Snow B&W | a 7 Image Story

Snow B&W | A Bridge to New SnowSnow B&W | a 7 Image Story  Black & white images seem to go together with snow, quite often.  As winter gives way to spring, it’s time to reflect one last time on winter snow.  My black & white images tend to highlight contrasts.  Snow provides contrast by its very nature.  Whether it’s a winding stream, mountains, or a fence post, snow provides contrast for most shapes against it.  And, no matter where you live in the USA, snow is not too far away in the winter.  Sometimes, B&W images bring out the true nature of a place.  For instance, dawn at Oxbow Bend, the most photographed landscape in the country. is always an emotional experience.

Each image will be posted individually this week with a bit more narrative under category Snow B&W.

Click any image below for a slide show!

American Bison | Bison in Yellowstone

American Bison | Bison in Yellowstone

American Bison | Bison in Yellowstone  With about 5,000 Bison, Yellowstone NP has North America’s largest population of wild Bison and is the only place in the United States where bison have lived continuously since the prehistoric times of the last ice age.  To see the entire story with all seven images, go to American Bison | a 7 Image Story.

American Bison | Winter in Lamar Valley

American Bison | Winter in Lamar Valley

American Bison | Winter in Lamar Valley  Bison are year round grazers requiring water every day. They eat primarily grasses, but will also eat flowering plants, lichens, and woody plant leaves. In the winter, they sweep their heads from side to side to clear the snow.  To see the entire story with all seven images, go to American Bison | a 7 Image Story.

American Bison | Bison over the Horizon

American Bison | Bison over the Horizon

American Bison | Bison over the Horizon  At one time, massive Bison herds roamed the grasslands of North America.  Today, small herds are maintained in several parts of Canada and several states in the USA.  Many national parks also preserve Bison.  This image was captured at the Badlands NP.  To see the entire story with all seven images, go to American Bison | a 7 Image Story.

American Bison | a 7 Image Story

American Bison | Old BisonAmerican Bison | a 7 Image Story  The American Bison, also call Bison Bison, is our National Mammal and symbolic of the Great Plains.  The largest land animal in North America; at one time millions roamed  the grasslands of North America from Alaska to Mexico in massive herds.  Today, small herds are maintained in several parts of Canada, as well as several states in the USA.  Many national parks also keep Bison.  With approximately 5,000 animals, Yellowstone NP has North America’s largest population of wild Bison and is the only place in the United States where bison have lived continuously since the prehistoric times of the last ice age.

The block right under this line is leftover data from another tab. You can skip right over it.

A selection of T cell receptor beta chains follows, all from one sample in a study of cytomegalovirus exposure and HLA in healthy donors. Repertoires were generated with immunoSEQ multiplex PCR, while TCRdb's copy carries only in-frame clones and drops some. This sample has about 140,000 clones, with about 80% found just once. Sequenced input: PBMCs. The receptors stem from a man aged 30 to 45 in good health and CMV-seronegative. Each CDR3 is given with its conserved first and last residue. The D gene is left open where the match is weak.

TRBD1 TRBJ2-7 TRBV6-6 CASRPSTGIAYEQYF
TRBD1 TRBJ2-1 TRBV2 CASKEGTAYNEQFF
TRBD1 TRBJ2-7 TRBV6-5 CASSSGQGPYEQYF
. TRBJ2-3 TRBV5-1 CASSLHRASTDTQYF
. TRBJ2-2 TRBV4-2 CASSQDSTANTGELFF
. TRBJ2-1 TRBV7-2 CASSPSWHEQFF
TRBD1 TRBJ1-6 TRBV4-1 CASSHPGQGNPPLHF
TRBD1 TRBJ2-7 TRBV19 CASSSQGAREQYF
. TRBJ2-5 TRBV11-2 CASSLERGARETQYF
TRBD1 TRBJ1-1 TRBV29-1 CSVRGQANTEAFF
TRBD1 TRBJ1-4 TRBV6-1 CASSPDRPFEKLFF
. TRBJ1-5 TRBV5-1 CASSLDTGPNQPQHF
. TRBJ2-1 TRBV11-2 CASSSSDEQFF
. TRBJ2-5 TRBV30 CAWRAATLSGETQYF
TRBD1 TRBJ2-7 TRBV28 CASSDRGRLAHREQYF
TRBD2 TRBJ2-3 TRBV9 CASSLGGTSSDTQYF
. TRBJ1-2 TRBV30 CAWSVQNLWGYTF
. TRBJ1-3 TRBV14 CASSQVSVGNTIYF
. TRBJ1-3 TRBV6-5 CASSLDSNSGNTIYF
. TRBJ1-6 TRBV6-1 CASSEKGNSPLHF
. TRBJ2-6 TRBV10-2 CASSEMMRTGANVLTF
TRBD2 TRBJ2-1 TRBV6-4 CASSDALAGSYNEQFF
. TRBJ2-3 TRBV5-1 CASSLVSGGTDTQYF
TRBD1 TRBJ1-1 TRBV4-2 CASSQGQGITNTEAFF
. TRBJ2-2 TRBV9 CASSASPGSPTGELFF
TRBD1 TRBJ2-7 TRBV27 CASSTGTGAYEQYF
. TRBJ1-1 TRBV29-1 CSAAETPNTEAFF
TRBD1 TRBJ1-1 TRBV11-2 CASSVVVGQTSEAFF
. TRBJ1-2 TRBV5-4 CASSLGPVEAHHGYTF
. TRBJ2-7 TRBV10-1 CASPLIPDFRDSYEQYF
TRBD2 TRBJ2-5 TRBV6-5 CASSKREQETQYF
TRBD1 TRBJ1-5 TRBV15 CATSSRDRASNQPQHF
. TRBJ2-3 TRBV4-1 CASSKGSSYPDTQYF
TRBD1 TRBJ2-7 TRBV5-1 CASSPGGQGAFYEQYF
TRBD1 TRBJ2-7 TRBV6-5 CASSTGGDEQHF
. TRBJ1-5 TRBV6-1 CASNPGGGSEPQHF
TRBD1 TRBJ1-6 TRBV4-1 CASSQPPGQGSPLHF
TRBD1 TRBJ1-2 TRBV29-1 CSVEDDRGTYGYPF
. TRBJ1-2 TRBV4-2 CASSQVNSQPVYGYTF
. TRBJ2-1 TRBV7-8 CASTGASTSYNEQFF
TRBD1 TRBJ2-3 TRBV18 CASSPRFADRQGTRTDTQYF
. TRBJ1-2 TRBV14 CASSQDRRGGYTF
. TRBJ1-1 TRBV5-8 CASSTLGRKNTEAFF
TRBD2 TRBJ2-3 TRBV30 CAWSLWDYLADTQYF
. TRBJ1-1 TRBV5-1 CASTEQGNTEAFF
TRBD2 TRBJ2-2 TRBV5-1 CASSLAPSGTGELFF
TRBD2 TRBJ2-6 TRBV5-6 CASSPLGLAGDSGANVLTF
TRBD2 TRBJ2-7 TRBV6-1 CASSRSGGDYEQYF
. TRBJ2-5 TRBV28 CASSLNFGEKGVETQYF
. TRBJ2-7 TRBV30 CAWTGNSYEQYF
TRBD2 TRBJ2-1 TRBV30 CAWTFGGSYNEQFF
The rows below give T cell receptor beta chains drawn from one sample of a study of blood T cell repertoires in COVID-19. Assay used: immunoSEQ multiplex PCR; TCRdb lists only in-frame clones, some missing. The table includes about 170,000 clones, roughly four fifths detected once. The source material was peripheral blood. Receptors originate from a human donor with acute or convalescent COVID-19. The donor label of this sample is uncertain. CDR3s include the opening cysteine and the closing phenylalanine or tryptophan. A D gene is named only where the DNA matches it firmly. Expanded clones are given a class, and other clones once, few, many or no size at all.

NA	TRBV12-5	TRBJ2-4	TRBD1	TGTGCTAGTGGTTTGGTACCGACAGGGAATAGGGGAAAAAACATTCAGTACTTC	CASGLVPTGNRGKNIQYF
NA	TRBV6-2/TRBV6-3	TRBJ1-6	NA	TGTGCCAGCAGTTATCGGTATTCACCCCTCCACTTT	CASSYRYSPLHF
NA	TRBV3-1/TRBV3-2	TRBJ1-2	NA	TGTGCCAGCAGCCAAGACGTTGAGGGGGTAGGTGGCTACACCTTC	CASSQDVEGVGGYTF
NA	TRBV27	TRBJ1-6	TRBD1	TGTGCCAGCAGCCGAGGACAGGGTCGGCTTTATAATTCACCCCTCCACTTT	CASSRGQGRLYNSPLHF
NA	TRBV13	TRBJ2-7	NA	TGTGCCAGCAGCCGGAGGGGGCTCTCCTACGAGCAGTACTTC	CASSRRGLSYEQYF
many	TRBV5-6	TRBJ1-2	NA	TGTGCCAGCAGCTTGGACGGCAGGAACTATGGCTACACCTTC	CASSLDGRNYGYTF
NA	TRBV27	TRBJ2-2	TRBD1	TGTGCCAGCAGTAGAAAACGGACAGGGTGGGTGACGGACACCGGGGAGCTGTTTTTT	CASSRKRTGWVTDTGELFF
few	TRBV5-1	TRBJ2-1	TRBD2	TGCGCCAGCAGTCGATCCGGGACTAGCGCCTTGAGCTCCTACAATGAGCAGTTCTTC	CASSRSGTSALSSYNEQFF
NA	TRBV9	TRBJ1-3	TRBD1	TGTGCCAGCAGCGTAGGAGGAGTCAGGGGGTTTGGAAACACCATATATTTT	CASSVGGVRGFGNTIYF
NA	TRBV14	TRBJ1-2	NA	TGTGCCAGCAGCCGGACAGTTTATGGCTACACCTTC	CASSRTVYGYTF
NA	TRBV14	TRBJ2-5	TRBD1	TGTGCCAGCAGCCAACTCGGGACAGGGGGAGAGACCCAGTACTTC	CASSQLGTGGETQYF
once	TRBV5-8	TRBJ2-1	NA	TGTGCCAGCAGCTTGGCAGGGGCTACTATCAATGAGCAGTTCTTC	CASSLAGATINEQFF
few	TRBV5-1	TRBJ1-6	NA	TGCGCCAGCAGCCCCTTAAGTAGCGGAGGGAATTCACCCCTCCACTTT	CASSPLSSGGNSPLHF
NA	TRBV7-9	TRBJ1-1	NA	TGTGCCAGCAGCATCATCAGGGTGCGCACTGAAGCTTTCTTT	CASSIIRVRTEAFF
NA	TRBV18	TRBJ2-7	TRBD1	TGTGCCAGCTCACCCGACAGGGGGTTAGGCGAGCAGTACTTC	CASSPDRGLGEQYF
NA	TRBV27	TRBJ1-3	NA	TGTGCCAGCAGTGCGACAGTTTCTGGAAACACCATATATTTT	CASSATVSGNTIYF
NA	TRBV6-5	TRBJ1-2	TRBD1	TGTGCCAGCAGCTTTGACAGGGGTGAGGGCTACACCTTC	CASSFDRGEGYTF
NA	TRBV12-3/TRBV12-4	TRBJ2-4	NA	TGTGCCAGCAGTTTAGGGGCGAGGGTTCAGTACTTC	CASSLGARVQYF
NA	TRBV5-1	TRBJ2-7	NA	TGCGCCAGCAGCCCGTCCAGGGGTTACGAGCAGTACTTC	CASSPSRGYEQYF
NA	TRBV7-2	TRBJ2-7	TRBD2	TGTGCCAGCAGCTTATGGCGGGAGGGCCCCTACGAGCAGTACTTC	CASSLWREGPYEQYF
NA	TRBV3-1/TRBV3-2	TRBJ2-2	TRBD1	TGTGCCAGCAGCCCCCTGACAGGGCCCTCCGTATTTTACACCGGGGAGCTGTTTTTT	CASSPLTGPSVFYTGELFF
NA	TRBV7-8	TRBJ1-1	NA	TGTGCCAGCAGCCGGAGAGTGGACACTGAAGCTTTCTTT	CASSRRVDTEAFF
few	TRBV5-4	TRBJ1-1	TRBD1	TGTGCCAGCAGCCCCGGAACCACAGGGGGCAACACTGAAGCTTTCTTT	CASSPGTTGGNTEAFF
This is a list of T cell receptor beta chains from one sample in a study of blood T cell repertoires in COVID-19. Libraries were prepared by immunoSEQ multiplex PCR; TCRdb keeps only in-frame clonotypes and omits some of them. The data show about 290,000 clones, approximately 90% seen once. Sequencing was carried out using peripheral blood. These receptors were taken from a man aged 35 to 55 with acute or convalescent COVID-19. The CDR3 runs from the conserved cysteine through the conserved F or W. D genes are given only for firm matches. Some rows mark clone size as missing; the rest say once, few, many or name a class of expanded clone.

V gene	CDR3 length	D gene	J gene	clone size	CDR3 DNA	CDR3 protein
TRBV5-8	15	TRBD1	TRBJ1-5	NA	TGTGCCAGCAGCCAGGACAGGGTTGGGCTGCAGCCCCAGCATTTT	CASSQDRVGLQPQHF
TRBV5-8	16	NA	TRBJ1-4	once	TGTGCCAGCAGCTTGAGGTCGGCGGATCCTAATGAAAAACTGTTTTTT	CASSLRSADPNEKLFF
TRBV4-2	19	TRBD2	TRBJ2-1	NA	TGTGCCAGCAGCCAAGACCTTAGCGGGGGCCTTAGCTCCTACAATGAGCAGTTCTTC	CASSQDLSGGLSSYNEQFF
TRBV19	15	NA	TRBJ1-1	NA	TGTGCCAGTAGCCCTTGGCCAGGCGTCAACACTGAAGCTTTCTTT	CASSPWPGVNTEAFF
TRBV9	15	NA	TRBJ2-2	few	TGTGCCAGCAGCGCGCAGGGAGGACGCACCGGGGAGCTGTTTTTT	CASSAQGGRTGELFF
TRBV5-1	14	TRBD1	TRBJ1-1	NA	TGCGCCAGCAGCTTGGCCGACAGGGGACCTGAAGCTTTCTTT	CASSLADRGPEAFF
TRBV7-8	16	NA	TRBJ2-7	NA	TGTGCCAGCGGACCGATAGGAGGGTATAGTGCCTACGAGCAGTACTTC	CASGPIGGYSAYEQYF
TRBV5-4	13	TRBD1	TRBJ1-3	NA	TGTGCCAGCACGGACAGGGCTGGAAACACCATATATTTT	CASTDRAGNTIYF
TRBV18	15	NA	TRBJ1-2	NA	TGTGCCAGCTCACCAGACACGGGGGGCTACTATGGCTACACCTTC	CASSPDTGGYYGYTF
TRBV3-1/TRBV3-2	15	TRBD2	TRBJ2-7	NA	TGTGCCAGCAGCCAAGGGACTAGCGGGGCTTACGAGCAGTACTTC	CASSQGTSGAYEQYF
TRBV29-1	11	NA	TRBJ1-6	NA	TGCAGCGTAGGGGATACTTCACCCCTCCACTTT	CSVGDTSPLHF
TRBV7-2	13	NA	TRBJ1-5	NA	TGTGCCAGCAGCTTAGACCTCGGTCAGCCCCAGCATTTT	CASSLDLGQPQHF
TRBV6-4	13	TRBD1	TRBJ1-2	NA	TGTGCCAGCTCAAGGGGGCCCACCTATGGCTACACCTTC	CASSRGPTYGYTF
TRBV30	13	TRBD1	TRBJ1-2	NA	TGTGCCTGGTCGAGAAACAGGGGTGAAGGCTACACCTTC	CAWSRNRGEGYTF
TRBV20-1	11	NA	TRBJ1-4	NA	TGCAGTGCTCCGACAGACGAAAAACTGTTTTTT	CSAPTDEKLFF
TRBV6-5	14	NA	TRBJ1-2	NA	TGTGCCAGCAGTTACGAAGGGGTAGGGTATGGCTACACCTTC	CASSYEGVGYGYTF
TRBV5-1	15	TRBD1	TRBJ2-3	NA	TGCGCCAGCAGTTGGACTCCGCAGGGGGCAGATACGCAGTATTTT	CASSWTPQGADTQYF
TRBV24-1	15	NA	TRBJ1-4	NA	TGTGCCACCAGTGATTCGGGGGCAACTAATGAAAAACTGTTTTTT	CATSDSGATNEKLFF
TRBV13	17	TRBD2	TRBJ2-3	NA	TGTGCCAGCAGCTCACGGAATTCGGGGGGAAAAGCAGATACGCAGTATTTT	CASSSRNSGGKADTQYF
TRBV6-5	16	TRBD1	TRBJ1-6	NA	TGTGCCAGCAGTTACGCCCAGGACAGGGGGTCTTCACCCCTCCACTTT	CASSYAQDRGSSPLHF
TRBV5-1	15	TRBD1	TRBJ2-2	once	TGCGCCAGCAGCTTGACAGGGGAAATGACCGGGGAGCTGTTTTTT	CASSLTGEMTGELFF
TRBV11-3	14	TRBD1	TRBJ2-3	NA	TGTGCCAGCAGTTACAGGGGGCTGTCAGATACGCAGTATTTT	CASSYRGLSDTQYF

Capturing wild Bison images usually means a trip to a national or state park.  These images come from Yellowstone, Wind Cave, and Badlands national parks.  Good clicks come relatively easy.  The Bison are usually standing around; like they’re waiting for you to make a click.  A good telephoto lens is really required though.  Getting too close is not only bad form, but can be detrimental to your health.  These beautiful animals are wild and unpredictable.  Keep your distance.

A few Bison facts:  Bison are year round grazers requiring water every day.  They eat primarily grasses, but will also eat flowering plants, lichens, and woody plant leaves.  In the winter, they sweep their heads from side to side to clear the snow.  Bison grow a thin layer of soft fine hair and a thick outer layer of course hair.  In the spring, they shed their heavy winter coats.  A mature Bison stands 5-6 feet tall weighing 1,800 to 2,400 pounds.  They have cloven hoofs, and can reach speeds of 30 miles per hour.  They prefer to graze in the morning, rest, ruminate (chew cud) in the middle of the day and then graze again in the evening.  Bison communicate through grunts with each other and sometimes snort to warn intruders.  They have excellent hearing and smell, but relatively poor eyesight.  Baby bison, called “red dogs,” are orange-red in color for a few months until their hair begins to turn dark brown.  Their life expectancy ranges from 15 to 20 years.

Each image will be posted individually this week with a bit more narrative under category American Bison.

Click any image below for a slide show!

Crop or Not | 35mm 2×3

Crop or Not | 35mm 2x3

Crop or Not | 35mm 2×3  This F-16 Taxiing is cropped in standard 2×3 scale.  I could get no closer due to the airfield fences.  The 80-400mm lens gave me some flexibility.  The moment happened so fast, I did not have time to adjust a bit after panning for a different shot.  The crop allowed a decent image to post, but not good enough for a nice size print.  To see the entire story with all seven images, go to Crop or Not | a 7 Image Story.